Tracking travelers

The Transportation Security Administration will soon launch its Registered Traveler pilot program at five airports. The program will allow frequent fliers to move through airport security checkpoints more quickly using a smart card with a biometric component.

Other systems government officials are using or will use to track air travelers include:

Advance Passenger Information System — Using this system, airlines send passenger data to Customs and Border Protection (CPB) 15 minutes after the departure of an international flight to the United States.

Passenger Name Record Access — The Homeland Security Department and the European Commission reached an agreement that permits CBP officials to collect data on passengers flying between the United States and countries in the European Union. Data will be kept for at least three and a half years.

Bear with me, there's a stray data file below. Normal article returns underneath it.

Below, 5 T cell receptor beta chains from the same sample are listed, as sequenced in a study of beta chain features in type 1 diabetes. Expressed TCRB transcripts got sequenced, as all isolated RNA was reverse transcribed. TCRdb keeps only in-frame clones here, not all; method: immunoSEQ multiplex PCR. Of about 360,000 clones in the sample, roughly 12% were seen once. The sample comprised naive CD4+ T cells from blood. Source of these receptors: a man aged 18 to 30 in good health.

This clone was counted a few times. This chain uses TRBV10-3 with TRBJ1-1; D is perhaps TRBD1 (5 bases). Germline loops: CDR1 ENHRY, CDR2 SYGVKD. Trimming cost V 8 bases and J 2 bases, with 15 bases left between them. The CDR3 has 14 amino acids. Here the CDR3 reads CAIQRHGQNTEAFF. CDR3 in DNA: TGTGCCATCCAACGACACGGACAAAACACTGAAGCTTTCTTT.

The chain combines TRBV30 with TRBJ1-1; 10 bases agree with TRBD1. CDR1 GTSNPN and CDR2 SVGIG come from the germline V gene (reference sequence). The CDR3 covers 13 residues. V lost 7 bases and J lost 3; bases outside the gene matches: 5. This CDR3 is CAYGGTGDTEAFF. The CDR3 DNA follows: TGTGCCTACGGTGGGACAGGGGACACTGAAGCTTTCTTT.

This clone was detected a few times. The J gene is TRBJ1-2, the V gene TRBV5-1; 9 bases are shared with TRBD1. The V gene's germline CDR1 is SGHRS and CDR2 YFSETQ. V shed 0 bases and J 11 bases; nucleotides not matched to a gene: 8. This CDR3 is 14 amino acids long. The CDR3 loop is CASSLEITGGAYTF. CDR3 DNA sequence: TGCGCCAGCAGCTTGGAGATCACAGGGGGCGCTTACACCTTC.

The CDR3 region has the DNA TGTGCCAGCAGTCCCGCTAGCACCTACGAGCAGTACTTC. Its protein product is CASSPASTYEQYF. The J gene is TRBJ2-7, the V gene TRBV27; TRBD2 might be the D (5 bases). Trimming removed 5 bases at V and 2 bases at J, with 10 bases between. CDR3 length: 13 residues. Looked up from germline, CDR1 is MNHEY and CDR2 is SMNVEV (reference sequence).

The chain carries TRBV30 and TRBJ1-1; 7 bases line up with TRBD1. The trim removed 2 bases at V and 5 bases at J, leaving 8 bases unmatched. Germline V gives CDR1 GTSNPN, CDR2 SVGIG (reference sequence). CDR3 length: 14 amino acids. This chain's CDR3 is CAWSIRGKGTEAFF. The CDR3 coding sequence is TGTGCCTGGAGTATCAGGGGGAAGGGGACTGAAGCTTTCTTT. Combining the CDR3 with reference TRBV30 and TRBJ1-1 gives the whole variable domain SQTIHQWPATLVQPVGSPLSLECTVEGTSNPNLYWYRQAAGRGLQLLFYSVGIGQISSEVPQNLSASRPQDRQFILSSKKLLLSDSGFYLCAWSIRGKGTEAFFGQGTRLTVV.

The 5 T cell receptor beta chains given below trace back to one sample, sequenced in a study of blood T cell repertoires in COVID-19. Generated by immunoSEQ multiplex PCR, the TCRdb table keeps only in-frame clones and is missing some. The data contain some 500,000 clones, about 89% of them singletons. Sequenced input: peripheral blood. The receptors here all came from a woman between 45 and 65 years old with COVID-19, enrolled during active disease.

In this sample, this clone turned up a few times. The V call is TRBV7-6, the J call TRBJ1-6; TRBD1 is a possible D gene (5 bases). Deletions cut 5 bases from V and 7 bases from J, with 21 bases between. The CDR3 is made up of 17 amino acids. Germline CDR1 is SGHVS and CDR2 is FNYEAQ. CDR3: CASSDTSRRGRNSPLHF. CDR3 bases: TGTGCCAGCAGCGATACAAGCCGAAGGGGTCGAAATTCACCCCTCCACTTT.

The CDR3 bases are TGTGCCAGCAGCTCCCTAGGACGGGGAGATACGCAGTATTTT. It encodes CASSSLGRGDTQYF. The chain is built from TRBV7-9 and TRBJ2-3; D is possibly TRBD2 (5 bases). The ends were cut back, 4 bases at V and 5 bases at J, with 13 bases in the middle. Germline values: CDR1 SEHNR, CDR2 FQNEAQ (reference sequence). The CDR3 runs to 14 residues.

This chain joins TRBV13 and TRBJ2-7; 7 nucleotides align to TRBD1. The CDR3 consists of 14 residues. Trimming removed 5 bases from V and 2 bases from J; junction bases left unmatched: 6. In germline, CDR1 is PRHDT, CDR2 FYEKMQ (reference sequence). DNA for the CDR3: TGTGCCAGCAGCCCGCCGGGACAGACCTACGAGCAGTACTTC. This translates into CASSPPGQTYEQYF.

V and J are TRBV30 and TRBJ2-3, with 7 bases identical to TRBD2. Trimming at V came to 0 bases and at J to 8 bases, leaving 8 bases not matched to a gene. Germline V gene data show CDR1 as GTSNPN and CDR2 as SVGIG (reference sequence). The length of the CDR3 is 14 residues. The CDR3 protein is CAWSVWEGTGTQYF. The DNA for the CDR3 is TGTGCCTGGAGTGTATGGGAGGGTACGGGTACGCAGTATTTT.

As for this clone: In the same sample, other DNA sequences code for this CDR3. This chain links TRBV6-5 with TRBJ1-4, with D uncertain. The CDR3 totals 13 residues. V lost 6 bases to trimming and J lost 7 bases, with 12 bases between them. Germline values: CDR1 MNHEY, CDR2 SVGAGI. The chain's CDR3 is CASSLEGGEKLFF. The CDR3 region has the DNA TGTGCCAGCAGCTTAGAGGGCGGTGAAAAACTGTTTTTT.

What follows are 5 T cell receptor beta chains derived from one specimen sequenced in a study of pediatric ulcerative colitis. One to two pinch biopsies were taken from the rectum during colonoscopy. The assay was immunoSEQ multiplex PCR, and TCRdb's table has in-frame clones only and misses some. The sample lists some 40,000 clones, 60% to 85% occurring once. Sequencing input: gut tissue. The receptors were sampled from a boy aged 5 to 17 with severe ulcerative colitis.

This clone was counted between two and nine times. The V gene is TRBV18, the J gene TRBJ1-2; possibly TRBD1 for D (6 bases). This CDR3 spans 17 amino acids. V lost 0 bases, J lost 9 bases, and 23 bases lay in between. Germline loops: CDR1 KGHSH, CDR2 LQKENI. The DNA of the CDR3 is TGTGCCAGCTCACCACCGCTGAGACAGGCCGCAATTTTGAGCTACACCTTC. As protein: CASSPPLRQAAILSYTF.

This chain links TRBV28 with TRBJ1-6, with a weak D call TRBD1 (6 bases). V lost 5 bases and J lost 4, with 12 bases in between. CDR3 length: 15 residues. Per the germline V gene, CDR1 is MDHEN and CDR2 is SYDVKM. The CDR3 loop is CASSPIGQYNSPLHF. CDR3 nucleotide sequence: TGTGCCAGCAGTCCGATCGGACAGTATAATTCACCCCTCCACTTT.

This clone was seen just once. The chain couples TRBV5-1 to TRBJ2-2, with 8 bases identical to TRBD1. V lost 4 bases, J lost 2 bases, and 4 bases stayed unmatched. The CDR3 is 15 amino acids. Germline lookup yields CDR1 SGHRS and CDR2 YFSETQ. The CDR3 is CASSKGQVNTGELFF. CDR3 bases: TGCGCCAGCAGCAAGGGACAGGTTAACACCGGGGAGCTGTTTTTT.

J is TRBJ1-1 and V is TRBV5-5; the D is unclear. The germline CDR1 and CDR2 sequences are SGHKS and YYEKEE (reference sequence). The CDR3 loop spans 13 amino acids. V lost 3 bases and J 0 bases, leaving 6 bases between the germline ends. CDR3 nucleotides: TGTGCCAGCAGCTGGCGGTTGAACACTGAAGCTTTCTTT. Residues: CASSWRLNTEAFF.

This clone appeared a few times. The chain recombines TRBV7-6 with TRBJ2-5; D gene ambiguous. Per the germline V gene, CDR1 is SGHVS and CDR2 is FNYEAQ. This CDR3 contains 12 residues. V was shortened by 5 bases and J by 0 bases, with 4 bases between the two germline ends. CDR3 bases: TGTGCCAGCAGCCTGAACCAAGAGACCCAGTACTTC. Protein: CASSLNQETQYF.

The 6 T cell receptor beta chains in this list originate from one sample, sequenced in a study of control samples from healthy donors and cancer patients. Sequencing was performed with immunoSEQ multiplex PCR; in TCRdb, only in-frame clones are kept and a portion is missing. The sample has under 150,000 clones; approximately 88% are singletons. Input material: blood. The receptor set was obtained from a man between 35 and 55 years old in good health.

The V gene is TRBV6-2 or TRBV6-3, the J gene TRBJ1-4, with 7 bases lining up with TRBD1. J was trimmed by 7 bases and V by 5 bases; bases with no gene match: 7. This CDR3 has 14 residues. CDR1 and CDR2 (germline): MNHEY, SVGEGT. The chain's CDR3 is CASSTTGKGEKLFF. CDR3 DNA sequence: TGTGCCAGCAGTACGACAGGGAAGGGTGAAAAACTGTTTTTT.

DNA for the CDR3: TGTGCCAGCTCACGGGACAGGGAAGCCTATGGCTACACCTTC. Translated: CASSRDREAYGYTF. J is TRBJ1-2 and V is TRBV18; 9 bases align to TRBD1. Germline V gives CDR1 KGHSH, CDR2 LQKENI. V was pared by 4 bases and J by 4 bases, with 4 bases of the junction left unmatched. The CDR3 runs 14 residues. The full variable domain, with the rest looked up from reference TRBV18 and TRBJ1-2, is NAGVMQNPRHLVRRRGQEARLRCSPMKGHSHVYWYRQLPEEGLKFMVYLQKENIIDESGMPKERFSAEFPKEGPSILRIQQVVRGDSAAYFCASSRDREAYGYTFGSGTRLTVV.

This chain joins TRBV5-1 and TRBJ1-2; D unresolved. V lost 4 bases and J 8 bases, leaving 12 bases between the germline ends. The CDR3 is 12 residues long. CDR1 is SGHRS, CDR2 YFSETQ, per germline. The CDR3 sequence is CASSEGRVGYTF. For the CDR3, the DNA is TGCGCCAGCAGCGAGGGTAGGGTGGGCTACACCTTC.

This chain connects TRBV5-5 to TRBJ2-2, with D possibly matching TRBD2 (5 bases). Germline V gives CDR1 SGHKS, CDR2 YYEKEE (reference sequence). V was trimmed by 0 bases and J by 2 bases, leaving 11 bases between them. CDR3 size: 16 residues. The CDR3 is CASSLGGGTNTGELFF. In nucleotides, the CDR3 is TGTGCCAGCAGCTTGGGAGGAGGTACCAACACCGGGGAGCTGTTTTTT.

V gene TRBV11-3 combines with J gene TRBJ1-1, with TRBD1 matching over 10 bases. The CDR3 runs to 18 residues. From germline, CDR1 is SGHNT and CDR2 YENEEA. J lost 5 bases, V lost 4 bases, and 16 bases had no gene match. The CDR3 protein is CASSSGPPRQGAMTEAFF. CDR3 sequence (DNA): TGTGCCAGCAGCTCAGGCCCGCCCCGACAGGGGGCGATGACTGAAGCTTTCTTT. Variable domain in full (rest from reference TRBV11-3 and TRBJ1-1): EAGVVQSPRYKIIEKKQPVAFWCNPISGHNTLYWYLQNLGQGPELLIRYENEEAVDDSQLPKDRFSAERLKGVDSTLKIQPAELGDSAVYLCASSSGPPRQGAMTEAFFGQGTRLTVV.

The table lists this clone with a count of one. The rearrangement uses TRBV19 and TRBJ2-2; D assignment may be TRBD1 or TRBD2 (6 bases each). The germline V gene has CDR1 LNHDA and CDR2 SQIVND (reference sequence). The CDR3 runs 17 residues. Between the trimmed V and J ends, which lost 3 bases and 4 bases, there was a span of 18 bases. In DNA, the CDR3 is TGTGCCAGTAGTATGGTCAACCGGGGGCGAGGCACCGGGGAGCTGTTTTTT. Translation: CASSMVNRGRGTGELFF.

Computer Assisted Passenger Prescreening System II — Still mired in its planning stage, CAPPS II seeks to authenticate travelers' identities and allow officials to consult a list of potentially dangerous travelers.

U.S. Visitor and Immigrant Status Indicator Technology program — This entry/exit program, which documents foreign visa holders, is slated to include airports, seaports and land border crossings.

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